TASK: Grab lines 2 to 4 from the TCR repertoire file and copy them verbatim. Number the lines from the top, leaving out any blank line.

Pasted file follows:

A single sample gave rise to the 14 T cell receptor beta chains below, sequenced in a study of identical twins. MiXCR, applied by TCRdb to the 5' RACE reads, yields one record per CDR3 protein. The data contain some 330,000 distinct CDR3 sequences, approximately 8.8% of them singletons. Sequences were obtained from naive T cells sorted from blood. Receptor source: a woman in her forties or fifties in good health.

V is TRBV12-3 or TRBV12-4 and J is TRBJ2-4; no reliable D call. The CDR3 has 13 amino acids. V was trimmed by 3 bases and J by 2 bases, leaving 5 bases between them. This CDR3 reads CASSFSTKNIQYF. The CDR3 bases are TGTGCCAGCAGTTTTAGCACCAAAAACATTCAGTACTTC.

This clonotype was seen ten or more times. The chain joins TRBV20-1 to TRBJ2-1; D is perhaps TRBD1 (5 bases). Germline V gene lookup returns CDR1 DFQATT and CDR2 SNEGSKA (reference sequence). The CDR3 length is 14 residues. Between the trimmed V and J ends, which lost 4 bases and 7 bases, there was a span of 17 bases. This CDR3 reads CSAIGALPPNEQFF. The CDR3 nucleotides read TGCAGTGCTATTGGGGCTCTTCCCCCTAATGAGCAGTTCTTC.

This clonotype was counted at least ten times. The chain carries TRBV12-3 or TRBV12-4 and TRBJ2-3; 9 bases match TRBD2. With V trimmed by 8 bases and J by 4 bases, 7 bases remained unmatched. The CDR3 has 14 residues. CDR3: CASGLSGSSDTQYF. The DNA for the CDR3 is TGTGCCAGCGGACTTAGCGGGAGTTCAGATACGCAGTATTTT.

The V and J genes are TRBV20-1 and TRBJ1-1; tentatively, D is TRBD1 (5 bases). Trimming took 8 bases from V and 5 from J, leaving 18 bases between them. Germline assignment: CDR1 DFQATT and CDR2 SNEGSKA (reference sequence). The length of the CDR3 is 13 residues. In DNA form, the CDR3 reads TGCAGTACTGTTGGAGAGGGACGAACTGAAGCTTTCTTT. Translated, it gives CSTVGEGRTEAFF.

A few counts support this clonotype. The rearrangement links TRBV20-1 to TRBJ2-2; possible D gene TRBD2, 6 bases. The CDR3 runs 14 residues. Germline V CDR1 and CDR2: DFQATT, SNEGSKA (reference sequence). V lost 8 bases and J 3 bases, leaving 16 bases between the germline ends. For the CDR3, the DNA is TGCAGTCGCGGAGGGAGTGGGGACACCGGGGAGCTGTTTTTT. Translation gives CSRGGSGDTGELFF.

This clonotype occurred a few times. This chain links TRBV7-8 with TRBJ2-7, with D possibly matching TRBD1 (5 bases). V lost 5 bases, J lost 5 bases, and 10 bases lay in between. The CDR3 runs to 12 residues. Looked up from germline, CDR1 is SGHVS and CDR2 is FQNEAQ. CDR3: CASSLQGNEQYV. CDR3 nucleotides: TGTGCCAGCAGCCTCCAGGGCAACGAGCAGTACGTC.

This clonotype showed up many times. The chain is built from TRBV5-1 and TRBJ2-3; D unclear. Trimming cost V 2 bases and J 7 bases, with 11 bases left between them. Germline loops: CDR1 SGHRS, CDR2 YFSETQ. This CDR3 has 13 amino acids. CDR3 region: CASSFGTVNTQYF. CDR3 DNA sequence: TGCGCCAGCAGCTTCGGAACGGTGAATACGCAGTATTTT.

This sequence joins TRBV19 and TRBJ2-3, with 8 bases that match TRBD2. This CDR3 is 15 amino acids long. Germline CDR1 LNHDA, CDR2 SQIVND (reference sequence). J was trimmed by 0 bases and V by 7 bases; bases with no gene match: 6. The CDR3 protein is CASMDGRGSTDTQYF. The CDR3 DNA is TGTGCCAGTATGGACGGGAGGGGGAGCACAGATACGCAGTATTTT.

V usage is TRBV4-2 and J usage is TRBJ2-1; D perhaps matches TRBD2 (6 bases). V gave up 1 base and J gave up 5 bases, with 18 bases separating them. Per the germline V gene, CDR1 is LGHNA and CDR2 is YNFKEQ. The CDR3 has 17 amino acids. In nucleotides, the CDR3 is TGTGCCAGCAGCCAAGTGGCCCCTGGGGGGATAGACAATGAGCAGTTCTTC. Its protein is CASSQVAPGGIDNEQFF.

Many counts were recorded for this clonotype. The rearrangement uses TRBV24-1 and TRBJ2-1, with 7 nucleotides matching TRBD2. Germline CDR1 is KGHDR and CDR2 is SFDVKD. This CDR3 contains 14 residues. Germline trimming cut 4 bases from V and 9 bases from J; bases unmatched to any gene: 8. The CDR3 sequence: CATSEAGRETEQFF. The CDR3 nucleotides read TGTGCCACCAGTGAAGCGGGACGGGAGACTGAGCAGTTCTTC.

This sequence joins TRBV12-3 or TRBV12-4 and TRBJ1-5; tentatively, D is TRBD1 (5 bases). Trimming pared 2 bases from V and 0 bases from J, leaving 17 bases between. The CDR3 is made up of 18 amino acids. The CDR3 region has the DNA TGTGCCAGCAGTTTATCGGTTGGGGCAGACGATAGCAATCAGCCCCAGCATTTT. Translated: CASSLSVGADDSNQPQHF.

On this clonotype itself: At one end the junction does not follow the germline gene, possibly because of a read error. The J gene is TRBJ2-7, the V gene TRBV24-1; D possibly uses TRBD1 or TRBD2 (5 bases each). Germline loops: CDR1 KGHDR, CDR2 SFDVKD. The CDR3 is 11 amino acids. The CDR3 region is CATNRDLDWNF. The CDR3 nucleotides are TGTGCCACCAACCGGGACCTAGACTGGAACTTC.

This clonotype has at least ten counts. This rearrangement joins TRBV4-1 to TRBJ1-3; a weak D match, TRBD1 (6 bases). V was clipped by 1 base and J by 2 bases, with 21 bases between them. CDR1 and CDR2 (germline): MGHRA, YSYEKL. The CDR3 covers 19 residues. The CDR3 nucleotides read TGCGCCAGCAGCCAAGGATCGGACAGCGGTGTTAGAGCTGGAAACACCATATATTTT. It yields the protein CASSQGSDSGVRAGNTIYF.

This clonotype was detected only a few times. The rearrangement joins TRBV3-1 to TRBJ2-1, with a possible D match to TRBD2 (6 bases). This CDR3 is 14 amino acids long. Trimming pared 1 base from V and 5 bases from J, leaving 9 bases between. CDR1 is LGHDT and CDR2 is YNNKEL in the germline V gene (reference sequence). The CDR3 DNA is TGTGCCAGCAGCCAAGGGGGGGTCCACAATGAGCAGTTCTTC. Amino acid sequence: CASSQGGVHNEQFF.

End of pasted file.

V is TRBV12-3 or TRBV12-4 and J is TRBJ2-4; no reliable D call. The CDR3 has 13 amino acids. V was trimmed by 3 bases and J by 2 bases, leaving 5 bases between them. This CDR3 reads CASSFSTKNIQYF. The CDR3 bases are TGTGCCAGCAGTTTTAGCACCAAAAACATTCAGTACTTC.

This clonotype was seen ten or more times. The chain joins TRBV20-1 to TRBJ2-1; D is perhaps TRBD1 (5 bases). Germline V gene lookup returns CDR1 DFQATT and CDR2 SNEGSKA (reference sequence). The CDR3 length is 14 residues. Between the trimmed V and J ends, which lost 4 bases and 7 bases, there was a span of 17 bases. This CDR3 reads CSAIGALPPNEQFF. The CDR3 nucleotides read TGCAGTGCTATTGGGGCTCTTCCCCCTAATGAGCAGTTCTTC.

This clonotype was counted at least ten times. The chain carries TRBV12-3 or TRBV12-4 and TRBJ2-3; 9 bases match TRBD2. With V trimmed by 8 bases and J by 4 bases, 7 bases remained unmatched. The CDR3 has 14 residues. CDR3: CASGLSGSSDTQYF. The DNA for the CDR3 is TGTGCCAGCGGACTTAGCGGGAGTTCAGATACGCAGTATTTT.